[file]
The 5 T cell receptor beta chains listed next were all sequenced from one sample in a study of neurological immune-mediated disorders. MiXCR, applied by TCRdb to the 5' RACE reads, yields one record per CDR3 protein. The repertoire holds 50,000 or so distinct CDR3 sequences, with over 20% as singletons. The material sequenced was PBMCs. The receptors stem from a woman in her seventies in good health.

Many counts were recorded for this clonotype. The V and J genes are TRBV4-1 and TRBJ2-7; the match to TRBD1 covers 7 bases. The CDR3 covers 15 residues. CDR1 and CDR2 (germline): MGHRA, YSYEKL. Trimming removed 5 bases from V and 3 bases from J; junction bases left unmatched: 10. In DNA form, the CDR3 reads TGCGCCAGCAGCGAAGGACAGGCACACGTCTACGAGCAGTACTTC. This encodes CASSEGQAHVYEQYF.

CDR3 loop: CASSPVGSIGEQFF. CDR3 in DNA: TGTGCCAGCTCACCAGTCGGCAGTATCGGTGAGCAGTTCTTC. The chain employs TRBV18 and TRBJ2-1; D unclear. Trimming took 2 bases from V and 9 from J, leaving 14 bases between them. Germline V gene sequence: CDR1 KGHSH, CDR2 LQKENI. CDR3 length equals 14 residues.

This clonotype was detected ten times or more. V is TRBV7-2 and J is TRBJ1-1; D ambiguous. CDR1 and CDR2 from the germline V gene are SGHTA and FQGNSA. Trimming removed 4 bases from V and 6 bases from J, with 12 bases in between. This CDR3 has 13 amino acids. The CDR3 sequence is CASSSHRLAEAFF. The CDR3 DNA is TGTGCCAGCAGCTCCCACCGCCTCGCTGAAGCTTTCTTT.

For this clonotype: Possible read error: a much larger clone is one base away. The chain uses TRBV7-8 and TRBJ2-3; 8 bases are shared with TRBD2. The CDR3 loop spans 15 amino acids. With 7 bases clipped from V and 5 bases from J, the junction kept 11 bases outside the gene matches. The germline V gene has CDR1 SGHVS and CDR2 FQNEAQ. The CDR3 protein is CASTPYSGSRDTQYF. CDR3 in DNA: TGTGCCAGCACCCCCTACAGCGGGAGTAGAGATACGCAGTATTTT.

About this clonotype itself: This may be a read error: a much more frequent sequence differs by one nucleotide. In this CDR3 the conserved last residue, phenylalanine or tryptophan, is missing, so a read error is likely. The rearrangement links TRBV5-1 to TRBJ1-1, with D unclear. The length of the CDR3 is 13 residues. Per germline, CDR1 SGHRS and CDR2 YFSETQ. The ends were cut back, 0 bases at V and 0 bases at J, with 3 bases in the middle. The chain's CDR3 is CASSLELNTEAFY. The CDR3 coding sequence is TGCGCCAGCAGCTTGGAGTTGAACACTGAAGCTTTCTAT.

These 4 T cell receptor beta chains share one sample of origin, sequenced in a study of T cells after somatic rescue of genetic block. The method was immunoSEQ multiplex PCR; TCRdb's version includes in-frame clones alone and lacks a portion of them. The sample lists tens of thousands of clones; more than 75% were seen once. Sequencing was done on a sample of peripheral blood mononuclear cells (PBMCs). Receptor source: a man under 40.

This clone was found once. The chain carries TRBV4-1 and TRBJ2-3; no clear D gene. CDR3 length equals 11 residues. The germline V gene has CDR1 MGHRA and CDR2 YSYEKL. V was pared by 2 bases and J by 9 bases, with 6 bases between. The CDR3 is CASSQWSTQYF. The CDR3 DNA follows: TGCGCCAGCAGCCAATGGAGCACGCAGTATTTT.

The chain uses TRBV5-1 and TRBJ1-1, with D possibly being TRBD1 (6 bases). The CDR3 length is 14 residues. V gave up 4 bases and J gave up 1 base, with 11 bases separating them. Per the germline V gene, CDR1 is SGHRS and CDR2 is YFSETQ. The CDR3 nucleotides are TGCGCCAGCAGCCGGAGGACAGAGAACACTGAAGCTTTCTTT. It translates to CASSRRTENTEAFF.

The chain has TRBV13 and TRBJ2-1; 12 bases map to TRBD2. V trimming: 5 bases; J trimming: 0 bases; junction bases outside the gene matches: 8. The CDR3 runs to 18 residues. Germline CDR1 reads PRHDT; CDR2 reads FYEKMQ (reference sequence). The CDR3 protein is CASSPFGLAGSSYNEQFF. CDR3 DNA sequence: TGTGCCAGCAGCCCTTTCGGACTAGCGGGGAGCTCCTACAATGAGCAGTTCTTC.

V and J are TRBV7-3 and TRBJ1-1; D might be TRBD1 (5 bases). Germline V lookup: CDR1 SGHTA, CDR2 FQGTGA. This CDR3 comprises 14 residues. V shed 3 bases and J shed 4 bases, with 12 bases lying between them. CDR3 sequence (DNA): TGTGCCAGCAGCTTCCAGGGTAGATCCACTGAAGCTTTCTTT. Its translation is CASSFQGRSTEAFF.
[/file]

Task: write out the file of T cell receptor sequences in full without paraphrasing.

The 5 T cell receptor beta chains listed next were all sequenced from one sample in a study of neurological immune-mediated disorders. MiXCR, applied by TCRdb to the 5' RACE reads, yields one record per CDR3 protein. The repertoire holds 50,000 or so distinct CDR3 sequences, with over 20% as singletons. The material sequenced was PBMCs. The receptors stem from a woman in her seventies in good health.

Many counts were recorded for this clonotype. The V and J genes are TRBV4-1 and TRBJ2-7; the match to TRBD1 covers 7 bases. The CDR3 covers 15 residues. CDR1 and CDR2 (germline): MGHRA, YSYEKL. Trimming removed 5 bases from V and 3 bases from J; junction bases left unmatched: 10. In DNA form, the CDR3 reads TGCGCCAGCAGCGAAGGACAGGCACACGTCTACGAGCAGTACTTC. This encodes CASSEGQAHVYEQYF.

CDR3 loop: CASSPVGSIGEQFF. CDR3 in DNA: TGTGCCAGCTCACCAGTCGGCAGTATCGGTGAGCAGTTCTTC. The chain employs TRBV18 and TRBJ2-1; D unclear. Trimming took 2 bases from V and 9 from J, leaving 14 bases between them. Germline V gene sequence: CDR1 KGHSH, CDR2 LQKENI. CDR3 length equals 14 residues.

This clonotype was detected ten times or more. V is TRBV7-2 and J is TRBJ1-1; D ambiguous. CDR1 and CDR2 from the germline V gene are SGHTA and FQGNSA. Trimming removed 4 bases from V and 6 bases from J, with 12 bases in between. This CDR3 has 13 amino acids. The CDR3 sequence is CASSSHRLAEAFF. The CDR3 DNA is TGTGCCAGCAGCTCCCACCGCCTCGCTGAAGCTTTCTTT.

For this clonotype: Possible read error: a much larger clone is one base away. The chain uses TRBV7-8 and TRBJ2-3; 8 bases are shared with TRBD2. The CDR3 loop spans 15 amino acids. With 7 bases clipped from V and 5 bases from J, the junction kept 11 bases outside the gene matches. The germline V gene has CDR1 SGHVS and CDR2 FQNEAQ. The CDR3 protein is CASTPYSGSRDTQYF. CDR3 in DNA: TGTGCCAGCACCCCCTACAGCGGGAGTAGAGATACGCAGTATTTT.

About this clonotype itself: This may be a read error: a much more frequent sequence differs by one nucleotide. In this CDR3 the conserved last residue, phenylalanine or tryptophan, is missing, so a read error is likely. The rearrangement links TRBV5-1 to TRBJ1-1, with D unclear. The length of the CDR3 is 13 residues. Per germline, CDR1 SGHRS and CDR2 YFSETQ. The ends were cut back, 0 bases at V and 0 bases at J, with 3 bases in the middle. The chain's CDR3 is CASSLELNTEAFY. The CDR3 coding sequence is TGCGCCAGCAGCTTGGAGTTGAACACTGAAGCTTTCTAT.

These 4 T cell receptor beta chains share one sample of origin, sequenced in a study of T cells after somatic rescue of genetic block. The method was immunoSEQ multiplex PCR; TCRdb's version includes in-frame clones alone and lacks a portion of them. The sample lists tens of thousands of clones; more than 75% were seen once. Sequencing was done on a sample of peripheral blood mononuclear cells (PBMCs). Receptor source: a man under 40.

This clone was found once. The chain carries TRBV4-1 and TRBJ2-3; no clear D gene. CDR3 length equals 11 residues. The germline V gene has CDR1 MGHRA and CDR2 YSYEKL. V was pared by 2 bases and J by 9 bases, with 6 bases between. The CDR3 is CASSQWSTQYF. The CDR3 DNA follows: TGCGCCAGCAGCCAATGGAGCACGCAGTATTTT.

The chain uses TRBV5-1 and TRBJ1-1, with D possibly being TRBD1 (6 bases). The CDR3 length is 14 residues. V gave up 4 bases and J gave up 1 base, with 11 bases separating them. Per the germline V gene, CDR1 is SGHRS and CDR2 is YFSETQ. The CDR3 nucleotides are TGCGCCAGCAGCCGGAGGACAGAGAACACTGAAGCTTTCTTT. It translates to CASSRRTENTEAFF.

The chain has TRBV13 and TRBJ2-1; 12 bases map to TRBD2. V trimming: 5 bases; J trimming: 0 bases; junction bases outside the gene matches: 8. The CDR3 runs to 18 residues. Germline CDR1 reads PRHDT; CDR2 reads FYEKMQ (reference sequence). The CDR3 protein is CASSPFGLAGSSYNEQFF. CDR3 DNA sequence: TGTGCCAGCAGCCCTTTCGGACTAGCGGGGAGCTCCTACAATGAGCAGTTCTTC.

V and J are TRBV7-3 and TRBJ1-1; D might be TRBD1 (5 bases). Germline V lookup: CDR1 SGHTA, CDR2 FQGTGA. This CDR3 comprises 14 residues. V shed 3 bases and J shed 4 bases, with 12 bases lying between them. CDR3 sequence (DNA): TGTGCCAGCAGCTTCCAGGGTAGATCCACTGAAGCTTTCTTT. Its translation is CASSFQGRSTEAFF.